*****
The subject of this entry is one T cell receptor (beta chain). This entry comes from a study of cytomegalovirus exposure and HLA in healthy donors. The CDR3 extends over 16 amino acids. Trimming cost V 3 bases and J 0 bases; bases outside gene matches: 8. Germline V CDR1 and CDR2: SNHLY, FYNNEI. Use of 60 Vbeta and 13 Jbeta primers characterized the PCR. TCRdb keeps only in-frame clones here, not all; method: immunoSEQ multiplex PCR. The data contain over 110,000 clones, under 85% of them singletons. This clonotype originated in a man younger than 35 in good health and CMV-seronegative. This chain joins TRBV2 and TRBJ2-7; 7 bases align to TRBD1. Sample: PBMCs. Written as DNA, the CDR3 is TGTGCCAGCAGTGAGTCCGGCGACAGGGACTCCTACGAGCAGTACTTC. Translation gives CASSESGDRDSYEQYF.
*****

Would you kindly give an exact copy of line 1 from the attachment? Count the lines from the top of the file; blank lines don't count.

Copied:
The subject of this entry is one T cell receptor (beta chain). This entry comes from a study of cytomegalovirus exposure and HLA in healthy donors. The CDR3 extends over 16 amino acids. Trimming cost V 3 bases and J 0 bases; bases outside gene matches: 8. Germline V CDR1 and CDR2: SNHLY, FYNNEI. Use of 60 Vbeta and 13 Jbeta primers characterized the PCR. TCRdb keeps only in-frame clones here, not all; method: immunoSEQ multiplex PCR. The data contain over 110,000 clones, under 85% of them singletons. This clonotype originated in a man younger than 35 in good health and CMV-seronegative. This chain joins TRBV2 and TRBJ2-7; 7 bases align to TRBD1. Sample: PBMCs. Written as DNA, the CDR3 is TGTGCCAGCAGTGAGTCCGGCGACAGGGACTCCTACGAGCAGTACTTC. Translation gives CASSESGDRDSYEQYF.